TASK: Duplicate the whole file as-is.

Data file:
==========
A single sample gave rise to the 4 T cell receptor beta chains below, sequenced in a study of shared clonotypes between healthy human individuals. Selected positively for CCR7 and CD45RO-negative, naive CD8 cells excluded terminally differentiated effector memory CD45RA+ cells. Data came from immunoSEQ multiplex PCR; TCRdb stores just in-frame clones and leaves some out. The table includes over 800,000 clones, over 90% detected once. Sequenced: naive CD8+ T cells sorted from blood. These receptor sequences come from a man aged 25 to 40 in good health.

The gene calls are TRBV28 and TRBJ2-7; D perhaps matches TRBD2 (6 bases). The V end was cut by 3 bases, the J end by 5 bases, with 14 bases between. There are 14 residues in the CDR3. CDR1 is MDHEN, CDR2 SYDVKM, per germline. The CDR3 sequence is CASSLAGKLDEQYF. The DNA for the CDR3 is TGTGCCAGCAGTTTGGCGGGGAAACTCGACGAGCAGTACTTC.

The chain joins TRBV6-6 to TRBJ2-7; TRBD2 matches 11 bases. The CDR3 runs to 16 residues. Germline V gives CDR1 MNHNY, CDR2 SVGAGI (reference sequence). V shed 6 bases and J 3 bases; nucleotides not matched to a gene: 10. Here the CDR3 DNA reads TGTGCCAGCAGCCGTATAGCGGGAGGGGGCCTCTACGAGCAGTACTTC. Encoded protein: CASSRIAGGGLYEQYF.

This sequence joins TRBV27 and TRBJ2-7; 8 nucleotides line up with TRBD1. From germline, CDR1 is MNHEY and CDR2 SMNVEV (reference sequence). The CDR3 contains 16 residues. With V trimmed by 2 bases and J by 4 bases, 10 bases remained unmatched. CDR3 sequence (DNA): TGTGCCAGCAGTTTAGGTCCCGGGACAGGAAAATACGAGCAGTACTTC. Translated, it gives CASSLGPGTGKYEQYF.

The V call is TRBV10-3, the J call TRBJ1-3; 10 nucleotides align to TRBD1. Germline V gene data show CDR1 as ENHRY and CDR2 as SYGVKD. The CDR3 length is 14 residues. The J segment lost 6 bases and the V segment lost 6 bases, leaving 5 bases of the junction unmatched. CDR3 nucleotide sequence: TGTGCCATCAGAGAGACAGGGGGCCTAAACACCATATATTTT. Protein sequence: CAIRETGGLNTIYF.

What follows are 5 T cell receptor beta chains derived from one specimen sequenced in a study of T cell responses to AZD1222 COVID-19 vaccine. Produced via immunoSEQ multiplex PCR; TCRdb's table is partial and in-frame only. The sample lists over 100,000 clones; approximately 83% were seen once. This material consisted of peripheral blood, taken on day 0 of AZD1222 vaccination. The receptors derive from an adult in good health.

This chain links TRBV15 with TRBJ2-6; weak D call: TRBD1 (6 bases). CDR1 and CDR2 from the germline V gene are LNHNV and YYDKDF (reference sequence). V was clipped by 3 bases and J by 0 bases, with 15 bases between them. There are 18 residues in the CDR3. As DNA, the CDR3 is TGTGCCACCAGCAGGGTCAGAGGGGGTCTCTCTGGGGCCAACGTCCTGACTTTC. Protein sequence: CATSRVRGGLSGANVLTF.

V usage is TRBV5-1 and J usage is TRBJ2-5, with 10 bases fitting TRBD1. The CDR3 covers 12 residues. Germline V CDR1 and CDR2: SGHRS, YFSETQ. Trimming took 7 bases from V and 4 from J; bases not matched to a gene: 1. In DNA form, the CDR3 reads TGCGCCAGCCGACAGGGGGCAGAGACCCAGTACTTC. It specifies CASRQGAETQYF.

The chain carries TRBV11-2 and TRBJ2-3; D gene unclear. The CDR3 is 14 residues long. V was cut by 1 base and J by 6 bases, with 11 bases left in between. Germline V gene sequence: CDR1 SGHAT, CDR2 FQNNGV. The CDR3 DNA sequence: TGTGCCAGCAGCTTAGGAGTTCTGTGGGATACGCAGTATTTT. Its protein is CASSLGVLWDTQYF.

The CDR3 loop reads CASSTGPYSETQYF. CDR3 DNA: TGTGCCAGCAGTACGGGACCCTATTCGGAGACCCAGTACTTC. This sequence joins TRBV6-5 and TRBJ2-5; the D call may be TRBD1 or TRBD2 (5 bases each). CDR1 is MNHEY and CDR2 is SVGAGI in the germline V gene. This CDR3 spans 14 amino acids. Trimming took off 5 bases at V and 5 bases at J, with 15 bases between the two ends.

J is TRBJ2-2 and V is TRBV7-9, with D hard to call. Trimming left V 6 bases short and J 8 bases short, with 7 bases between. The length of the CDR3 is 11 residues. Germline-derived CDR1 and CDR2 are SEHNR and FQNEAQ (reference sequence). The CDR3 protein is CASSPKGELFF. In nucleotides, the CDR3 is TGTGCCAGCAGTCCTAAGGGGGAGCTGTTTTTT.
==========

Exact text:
A single sample gave rise to the 4 T cell receptor beta chains below, sequenced in a study of shared clonotypes between healthy human individuals. Selected positively for CCR7 and CD45RO-negative, naive CD8 cells excluded terminally differentiated effector memory CD45RA+ cells. Data came from immunoSEQ multiplex PCR; TCRdb stores just in-frame clones and leaves some out. The table includes over 800,000 clones, over 90% detected once. Sequenced: naive CD8+ T cells sorted from blood. These receptor sequences come from a man aged 25 to 40 in good health.

The gene calls are TRBV28 and TRBJ2-7; D perhaps matches TRBD2 (6 bases). The V end was cut by 3 bases, the J end by 5 bases, with 14 bases between. There are 14 residues in the CDR3. CDR1 is MDHEN, CDR2 SYDVKM, per germline. The CDR3 sequence is CASSLAGKLDEQYF. The DNA for the CDR3 is TGTGCCAGCAGTTTGGCGGGGAAACTCGACGAGCAGTACTTC.

The chain joins TRBV6-6 to TRBJ2-7; TRBD2 matches 11 bases. The CDR3 runs to 16 residues. Germline V gives CDR1 MNHNY, CDR2 SVGAGI (reference sequence). V shed 6 bases and J 3 bases; nucleotides not matched to a gene: 10. Here the CDR3 DNA reads TGTGCCAGCAGCCGTATAGCGGGAGGGGGCCTCTACGAGCAGTACTTC. Encoded protein: CASSRIAGGGLYEQYF.

This sequence joins TRBV27 and TRBJ2-7; 8 nucleotides line up with TRBD1. From germline, CDR1 is MNHEY and CDR2 SMNVEV (reference sequence). The CDR3 contains 16 residues. With V trimmed by 2 bases and J by 4 bases, 10 bases remained unmatched. CDR3 sequence (DNA): TGTGCCAGCAGTTTAGGTCCCGGGACAGGAAAATACGAGCAGTACTTC. Translated, it gives CASSLGPGTGKYEQYF.

The V call is TRBV10-3, the J call TRBJ1-3; 10 nucleotides align to TRBD1. Germline V gene data show CDR1 as ENHRY and CDR2 as SYGVKD. The CDR3 length is 14 residues. The J segment lost 6 bases and the V segment lost 6 bases, leaving 5 bases of the junction unmatched. CDR3 nucleotide sequence: TGTGCCATCAGAGAGACAGGGGGCCTAAACACCATATATTTT. Protein sequence: CAIRETGGLNTIYF.

What follows are 5 T cell receptor beta chains derived from one specimen sequenced in a study of T cell responses to AZD1222 COVID-19 vaccine. Produced via immunoSEQ multiplex PCR; TCRdb's table is partial and in-frame only. The sample lists over 100,000 clones; approximately 83% were seen once. This material consisted of peripheral blood, taken on day 0 of AZD1222 vaccination. The receptors derive from an adult in good health.

This chain links TRBV15 with TRBJ2-6; weak D call: TRBD1 (6 bases). CDR1 and CDR2 from the germline V gene are LNHNV and YYDKDF (reference sequence). V was clipped by 3 bases and J by 0 bases, with 15 bases between them. There are 18 residues in the CDR3. As DNA, the CDR3 is TGTGCCACCAGCAGGGTCAGAGGGGGTCTCTCTGGGGCCAACGTCCTGACTTTC. Protein sequence: CATSRVRGGLSGANVLTF.

V usage is TRBV5-1 and J usage is TRBJ2-5, with 10 bases fitting TRBD1. The CDR3 covers 12 residues. Germline V CDR1 and CDR2: SGHRS, YFSETQ. Trimming took 7 bases from V and 4 from J; bases not matched to a gene: 1. In DNA form, the CDR3 reads TGCGCCAGCCGACAGGGGGCAGAGACCCAGTACTTC. It specifies CASRQGAETQYF.

The chain carries TRBV11-2 and TRBJ2-3; D gene unclear. The CDR3 is 14 residues long. V was cut by 1 base and J by 6 bases, with 11 bases left in between. Germline V gene sequence: CDR1 SGHAT, CDR2 FQNNGV. The CDR3 DNA sequence: TGTGCCAGCAGCTTAGGAGTTCTGTGGGATACGCAGTATTTT. Its protein is CASSLGVLWDTQYF.

The CDR3 loop reads CASSTGPYSETQYF. CDR3 DNA: TGTGCCAGCAGTACGGGACCCTATTCGGAGACCCAGTACTTC. This sequence joins TRBV6-5 and TRBJ2-5; the D call may be TRBD1 or TRBD2 (5 bases each). CDR1 is MNHEY and CDR2 is SVGAGI in the germline V gene. This CDR3 spans 14 amino acids. Trimming took off 5 bases at V and 5 bases at J, with 15 bases between the two ends.

J is TRBJ2-2 and V is TRBV7-9, with D hard to call. Trimming left V 6 bases short and J 8 bases short, with 7 bases between. The length of the CDR3 is 11 residues. Germline-derived CDR1 and CDR2 are SEHNR and FQNEAQ (reference sequence). The CDR3 protein is CASSPKGELFF. In nucleotides, the CDR3 is TGTGCCAGCAGTCCTAAGGGGGAGCTGTTTTTT.